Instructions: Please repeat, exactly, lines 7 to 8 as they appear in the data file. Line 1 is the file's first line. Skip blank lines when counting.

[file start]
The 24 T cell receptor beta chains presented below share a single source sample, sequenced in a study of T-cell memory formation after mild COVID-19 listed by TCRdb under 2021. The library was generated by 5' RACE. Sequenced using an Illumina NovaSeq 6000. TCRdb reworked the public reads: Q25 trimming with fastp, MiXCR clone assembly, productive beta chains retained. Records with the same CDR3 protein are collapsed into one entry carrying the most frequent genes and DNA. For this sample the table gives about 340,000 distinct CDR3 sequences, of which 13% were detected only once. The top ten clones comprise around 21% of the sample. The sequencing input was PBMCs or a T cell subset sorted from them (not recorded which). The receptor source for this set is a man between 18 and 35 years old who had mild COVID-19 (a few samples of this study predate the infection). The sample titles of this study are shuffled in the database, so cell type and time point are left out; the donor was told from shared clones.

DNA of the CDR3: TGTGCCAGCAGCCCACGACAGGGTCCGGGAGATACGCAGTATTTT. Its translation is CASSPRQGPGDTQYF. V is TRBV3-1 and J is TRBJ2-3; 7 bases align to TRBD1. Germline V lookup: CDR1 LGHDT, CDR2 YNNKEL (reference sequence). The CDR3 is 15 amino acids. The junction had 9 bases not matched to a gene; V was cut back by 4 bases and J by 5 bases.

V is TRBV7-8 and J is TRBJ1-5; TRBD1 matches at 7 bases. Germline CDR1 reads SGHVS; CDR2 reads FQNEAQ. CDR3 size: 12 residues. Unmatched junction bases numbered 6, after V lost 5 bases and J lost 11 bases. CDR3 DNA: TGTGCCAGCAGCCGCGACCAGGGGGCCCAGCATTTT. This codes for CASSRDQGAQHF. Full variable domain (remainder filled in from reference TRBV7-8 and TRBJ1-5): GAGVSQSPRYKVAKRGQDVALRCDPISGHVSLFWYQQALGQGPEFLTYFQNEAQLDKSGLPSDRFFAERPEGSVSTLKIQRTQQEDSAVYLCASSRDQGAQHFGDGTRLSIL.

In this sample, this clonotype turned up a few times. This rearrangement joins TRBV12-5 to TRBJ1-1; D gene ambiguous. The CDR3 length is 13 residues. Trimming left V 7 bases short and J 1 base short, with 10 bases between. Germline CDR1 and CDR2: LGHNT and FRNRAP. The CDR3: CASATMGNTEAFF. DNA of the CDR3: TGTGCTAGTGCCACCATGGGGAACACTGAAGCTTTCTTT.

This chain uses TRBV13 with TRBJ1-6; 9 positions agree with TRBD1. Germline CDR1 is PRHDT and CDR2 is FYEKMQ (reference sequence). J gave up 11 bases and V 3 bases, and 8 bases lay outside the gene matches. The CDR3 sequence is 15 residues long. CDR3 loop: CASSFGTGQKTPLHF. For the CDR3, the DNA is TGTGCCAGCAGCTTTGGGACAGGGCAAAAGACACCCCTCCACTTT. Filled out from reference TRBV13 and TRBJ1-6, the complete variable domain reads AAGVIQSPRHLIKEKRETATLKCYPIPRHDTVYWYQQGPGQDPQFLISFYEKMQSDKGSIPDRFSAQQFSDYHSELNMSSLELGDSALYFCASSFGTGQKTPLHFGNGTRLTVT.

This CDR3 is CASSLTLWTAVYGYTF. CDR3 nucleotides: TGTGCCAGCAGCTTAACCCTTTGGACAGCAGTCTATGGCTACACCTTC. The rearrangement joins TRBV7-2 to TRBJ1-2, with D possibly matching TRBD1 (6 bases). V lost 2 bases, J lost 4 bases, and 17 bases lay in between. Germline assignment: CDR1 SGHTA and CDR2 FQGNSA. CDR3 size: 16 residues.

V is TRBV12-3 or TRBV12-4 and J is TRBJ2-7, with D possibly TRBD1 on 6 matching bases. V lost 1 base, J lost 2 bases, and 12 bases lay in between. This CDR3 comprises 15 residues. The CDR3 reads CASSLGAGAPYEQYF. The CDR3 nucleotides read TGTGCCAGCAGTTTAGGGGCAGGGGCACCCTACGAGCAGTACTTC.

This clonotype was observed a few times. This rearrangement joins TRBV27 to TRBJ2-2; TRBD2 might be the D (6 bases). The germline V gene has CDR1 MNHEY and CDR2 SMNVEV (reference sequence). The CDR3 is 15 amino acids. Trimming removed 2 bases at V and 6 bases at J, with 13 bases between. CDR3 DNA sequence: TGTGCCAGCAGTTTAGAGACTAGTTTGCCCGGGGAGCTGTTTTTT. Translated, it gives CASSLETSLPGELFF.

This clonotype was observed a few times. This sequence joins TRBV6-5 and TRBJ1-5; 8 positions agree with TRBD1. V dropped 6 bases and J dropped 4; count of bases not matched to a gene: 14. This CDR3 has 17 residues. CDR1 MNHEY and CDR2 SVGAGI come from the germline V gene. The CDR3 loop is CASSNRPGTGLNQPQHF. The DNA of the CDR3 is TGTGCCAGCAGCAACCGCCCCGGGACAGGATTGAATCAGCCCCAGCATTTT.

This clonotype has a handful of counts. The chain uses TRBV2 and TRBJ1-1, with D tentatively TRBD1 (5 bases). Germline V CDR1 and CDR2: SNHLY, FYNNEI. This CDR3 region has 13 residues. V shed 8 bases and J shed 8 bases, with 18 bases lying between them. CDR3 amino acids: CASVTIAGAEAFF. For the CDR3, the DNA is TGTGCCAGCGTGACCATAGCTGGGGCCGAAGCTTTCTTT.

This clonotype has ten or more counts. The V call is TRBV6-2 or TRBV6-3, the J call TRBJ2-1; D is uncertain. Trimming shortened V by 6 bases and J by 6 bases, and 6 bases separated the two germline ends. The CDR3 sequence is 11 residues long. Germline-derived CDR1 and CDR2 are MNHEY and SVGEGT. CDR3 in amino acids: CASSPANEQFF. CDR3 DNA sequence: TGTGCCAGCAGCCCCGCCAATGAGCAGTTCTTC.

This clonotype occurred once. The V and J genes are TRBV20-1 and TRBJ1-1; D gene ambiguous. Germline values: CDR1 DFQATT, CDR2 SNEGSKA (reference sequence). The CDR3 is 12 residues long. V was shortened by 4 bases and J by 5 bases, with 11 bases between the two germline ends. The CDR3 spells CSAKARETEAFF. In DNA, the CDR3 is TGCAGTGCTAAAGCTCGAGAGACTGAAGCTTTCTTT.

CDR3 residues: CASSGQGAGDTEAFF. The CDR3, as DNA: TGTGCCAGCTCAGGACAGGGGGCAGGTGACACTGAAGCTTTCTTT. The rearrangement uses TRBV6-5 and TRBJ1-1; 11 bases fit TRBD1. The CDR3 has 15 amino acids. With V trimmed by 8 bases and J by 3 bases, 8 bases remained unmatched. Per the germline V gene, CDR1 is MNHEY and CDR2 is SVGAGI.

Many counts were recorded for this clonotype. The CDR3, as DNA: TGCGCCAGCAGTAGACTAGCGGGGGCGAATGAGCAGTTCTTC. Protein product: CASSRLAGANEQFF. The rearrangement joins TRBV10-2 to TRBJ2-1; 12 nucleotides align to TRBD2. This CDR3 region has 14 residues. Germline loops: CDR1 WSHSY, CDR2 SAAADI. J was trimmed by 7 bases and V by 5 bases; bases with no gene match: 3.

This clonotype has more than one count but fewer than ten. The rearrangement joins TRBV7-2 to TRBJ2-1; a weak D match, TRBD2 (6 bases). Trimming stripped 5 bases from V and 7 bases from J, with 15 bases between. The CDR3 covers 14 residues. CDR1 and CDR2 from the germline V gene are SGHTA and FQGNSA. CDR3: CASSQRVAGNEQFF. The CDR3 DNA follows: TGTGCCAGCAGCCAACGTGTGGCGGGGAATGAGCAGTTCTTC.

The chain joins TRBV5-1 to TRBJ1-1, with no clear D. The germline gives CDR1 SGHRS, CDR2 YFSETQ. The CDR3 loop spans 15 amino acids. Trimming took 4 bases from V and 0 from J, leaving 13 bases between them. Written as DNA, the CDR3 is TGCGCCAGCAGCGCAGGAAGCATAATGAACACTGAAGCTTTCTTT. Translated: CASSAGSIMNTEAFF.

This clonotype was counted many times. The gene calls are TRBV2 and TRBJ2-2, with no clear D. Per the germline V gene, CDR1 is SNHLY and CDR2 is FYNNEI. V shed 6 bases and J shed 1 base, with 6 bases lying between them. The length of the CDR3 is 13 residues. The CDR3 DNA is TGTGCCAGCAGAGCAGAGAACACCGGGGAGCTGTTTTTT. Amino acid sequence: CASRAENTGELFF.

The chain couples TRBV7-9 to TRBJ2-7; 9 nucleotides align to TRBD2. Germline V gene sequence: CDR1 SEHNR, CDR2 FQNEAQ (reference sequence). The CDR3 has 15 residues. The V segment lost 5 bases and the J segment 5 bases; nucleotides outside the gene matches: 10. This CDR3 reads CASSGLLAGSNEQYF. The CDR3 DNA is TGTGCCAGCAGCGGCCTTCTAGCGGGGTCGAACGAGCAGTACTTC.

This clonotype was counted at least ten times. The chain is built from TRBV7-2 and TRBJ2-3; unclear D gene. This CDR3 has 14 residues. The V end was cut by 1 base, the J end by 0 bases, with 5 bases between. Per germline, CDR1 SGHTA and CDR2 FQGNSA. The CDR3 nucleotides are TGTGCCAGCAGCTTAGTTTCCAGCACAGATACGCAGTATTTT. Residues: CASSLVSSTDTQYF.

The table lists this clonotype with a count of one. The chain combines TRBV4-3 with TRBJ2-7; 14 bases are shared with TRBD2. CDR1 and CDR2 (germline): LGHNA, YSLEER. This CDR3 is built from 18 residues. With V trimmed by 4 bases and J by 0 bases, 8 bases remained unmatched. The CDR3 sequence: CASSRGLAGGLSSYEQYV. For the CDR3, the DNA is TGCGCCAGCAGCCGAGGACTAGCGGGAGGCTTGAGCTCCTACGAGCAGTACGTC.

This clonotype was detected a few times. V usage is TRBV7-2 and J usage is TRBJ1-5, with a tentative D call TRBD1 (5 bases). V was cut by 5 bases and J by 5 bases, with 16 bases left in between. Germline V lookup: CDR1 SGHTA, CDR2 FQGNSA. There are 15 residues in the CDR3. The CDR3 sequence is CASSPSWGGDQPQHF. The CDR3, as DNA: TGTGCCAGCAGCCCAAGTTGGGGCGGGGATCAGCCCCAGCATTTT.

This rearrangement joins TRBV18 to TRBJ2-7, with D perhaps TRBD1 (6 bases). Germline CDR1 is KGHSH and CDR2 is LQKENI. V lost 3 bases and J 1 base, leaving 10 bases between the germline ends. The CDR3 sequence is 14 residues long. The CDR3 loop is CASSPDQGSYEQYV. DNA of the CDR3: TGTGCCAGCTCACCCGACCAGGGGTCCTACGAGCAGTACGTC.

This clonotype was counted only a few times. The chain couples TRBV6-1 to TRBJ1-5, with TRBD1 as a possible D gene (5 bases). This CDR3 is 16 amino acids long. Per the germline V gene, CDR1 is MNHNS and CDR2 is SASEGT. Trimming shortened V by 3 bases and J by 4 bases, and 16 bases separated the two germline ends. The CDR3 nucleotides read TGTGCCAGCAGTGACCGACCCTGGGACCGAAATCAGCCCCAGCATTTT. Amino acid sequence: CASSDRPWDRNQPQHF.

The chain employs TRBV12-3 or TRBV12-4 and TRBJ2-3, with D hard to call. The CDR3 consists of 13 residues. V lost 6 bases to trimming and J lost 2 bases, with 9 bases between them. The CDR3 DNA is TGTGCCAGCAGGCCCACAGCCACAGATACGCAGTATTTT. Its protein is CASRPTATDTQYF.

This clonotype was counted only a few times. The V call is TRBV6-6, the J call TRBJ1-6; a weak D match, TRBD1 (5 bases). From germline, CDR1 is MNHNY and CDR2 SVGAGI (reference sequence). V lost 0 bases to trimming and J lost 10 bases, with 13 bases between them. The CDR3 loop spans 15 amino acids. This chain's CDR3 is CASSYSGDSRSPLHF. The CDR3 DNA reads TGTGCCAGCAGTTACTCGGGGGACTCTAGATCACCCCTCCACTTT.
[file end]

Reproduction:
V is TRBV12-3 or TRBV12-4 and J is TRBJ2-7, with D possibly TRBD1 on 6 matching bases. V lost 1 base, J lost 2 bases, and 12 bases lay in between. This CDR3 comprises 15 residues. The CDR3 reads CASSLGAGAPYEQYF. The CDR3 nucleotides read TGTGCCAGCAGTTTAGGGGCAGGGGCACCCTACGAGCAGTACTTC.

This clonotype was observed a few times. This rearrangement joins TRBV27 to TRBJ2-2; TRBD2 might be the D (6 bases). The germline V gene has CDR1 MNHEY and CDR2 SMNVEV (reference sequence). The CDR3 is 15 amino acids. Trimming removed 2 bases at V and 6 bases at J, with 13 bases between. CDR3 DNA sequence: TGTGCCAGCAGTTTAGAGACTAGTTTGCCCGGGGAGCTGTTTTTT. Translated, it gives CASSLETSLPGELFF.